24 February Weedons Summer Stampede 5km run or walk and 12km run. Search



January 22 - 2014



Location does matter This prestigious address in central Rolleston presents a superb opportunity for an astute purchaser.

The property is within walking distance of shops, Clearview School and pool complex. The 249m2 dwelling has just been completed and is sure to impress with up to the minute features and décor. There are expansive living and entertainment areas including a massive timber decking area. Outdoors there is a three-bay garage and superb offstreet parking. The quarter acre plus section is newly fenced and hydralawn goes down this week. Early inspection is recommended. View by appointment. At a glance: Rooms: 4 bedrooms Outbuildings: 3 car garage Special features: Butler’s pantry Clearview School zone New build Fully fenced Method of sale: Price by negotiation Contact details: Joe Brankin Matson & Allan Real Estate Ltd Licenced Real Estate Agent REAA2008 South Terrace, Darfield Phone: 03 318 8204 or 021 324 529 Email:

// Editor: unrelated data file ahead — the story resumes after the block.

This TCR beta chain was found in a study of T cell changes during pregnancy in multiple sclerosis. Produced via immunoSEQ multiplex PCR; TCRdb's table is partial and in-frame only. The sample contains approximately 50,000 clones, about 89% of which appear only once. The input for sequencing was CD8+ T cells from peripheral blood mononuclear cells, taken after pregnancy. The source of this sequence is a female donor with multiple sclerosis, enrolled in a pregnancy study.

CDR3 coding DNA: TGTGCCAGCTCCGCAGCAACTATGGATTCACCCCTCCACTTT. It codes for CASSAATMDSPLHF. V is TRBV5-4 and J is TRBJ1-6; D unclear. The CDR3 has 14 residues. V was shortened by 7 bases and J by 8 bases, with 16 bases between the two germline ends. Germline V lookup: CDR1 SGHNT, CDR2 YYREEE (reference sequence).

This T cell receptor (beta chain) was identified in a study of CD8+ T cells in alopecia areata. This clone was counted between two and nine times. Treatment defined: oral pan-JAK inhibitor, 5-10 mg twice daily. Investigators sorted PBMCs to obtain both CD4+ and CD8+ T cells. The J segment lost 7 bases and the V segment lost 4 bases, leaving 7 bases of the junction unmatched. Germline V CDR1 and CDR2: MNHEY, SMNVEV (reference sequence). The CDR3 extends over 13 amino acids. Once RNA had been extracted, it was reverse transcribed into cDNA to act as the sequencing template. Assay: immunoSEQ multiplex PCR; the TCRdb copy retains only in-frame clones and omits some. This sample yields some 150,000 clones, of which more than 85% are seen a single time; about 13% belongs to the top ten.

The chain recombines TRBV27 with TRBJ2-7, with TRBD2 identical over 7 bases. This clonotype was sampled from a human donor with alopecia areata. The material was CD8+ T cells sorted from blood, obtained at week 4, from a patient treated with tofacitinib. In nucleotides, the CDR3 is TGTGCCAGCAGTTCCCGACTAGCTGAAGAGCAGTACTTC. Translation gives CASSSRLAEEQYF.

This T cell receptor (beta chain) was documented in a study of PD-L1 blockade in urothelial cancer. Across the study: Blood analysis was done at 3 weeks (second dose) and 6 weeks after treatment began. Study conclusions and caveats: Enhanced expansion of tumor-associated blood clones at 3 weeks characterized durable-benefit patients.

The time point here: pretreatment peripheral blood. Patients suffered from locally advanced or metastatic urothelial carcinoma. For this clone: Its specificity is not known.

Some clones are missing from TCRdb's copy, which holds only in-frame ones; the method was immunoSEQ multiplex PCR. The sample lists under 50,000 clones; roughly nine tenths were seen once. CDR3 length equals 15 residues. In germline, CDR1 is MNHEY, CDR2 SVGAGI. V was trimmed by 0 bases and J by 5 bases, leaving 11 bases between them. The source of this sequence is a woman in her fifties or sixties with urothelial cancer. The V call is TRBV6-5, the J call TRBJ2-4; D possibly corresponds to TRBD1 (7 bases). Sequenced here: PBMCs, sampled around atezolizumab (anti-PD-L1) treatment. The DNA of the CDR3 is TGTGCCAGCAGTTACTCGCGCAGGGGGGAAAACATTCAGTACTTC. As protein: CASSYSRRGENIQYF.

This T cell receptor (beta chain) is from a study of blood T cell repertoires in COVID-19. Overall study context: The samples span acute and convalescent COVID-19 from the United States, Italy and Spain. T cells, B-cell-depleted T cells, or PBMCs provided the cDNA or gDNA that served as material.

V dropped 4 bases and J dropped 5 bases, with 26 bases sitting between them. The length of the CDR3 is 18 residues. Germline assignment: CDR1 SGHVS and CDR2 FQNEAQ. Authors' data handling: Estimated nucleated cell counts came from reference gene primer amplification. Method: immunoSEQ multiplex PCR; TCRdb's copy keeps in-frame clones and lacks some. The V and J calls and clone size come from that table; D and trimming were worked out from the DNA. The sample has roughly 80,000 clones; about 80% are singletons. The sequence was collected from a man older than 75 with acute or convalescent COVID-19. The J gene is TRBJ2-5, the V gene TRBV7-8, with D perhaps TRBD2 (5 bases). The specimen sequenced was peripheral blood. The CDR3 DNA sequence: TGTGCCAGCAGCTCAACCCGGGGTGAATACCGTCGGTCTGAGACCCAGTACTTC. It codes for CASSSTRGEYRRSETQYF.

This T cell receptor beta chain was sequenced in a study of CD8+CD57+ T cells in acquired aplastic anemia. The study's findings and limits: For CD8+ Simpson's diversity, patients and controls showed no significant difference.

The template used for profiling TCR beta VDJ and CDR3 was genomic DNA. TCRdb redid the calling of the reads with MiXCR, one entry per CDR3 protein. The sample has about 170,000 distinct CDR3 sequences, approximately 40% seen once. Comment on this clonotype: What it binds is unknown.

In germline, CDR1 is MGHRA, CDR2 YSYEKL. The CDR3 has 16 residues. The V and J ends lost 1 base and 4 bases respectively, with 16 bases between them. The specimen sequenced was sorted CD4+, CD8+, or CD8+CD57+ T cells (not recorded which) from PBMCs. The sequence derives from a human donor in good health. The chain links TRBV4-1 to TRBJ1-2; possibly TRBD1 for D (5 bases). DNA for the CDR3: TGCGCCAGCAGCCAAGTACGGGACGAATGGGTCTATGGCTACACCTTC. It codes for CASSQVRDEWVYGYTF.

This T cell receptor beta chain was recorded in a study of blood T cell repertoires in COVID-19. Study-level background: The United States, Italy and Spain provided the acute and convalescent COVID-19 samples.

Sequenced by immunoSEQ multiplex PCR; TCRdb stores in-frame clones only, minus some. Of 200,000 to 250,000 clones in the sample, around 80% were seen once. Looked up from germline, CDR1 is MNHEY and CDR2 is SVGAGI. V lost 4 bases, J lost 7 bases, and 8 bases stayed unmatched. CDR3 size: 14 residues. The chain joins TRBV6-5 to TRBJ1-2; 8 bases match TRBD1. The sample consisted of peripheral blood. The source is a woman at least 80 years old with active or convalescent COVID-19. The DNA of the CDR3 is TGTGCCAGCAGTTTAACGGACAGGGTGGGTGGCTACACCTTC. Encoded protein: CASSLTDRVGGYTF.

Home of the week

Mountains or reserve — which view do you prefer? This home is positioned for ultimate sun, overlooking and flowing into a reserve in Preston Downs, West Melton.

Make the most of watching the kids in the park or riding their bikes in the cul-de-sac whilst you sit back with a cup of tea with your own private view of the mountains. This red brick bungalow has the practicality and function of a traditional home but is architecturally designed to have those modern touches we love to see in our own homes. Light floods this north facing house through the large reserve facing windows and the feature skylights placed throughout the interior. Walking in through the expansive entrance, you choose to venture into either of the separate living areas, enjoy your favourite programme in seclusion from the rest of the world or join the family in the open plan living, dining and kitchen. There is a state of the art kitchen with a gleaming granite counter and high end stainless steel appliances. It also features a scullery which can be closed off so your guests don’t see what really goes into that ‘simple’ dessert you ‘threw’ together. If the scullery doesn’t provide enough storage, the cupboards throughout and the attic space will definitely ensure your home looks clutter free at all times. With Preston Downs now sold out, opportunities to build your own slice of heaven in this area are limited, so don’t muck about — make the most of this opportunity to walk in to your brand new completed home.

View this property online at: www.trademe. At a glance: 10 Raymond Place, Preston Downs, West Melton Land Area: 714 sqm Floor Area: 216 sqm Bedrooms: 4 Living: 2 Bathrooms: 2 Garage: 2 car garage with attic storage Price: $648,000 Contact details: Private sale Phone Bobbie or Megan: 03 741 1340 Email: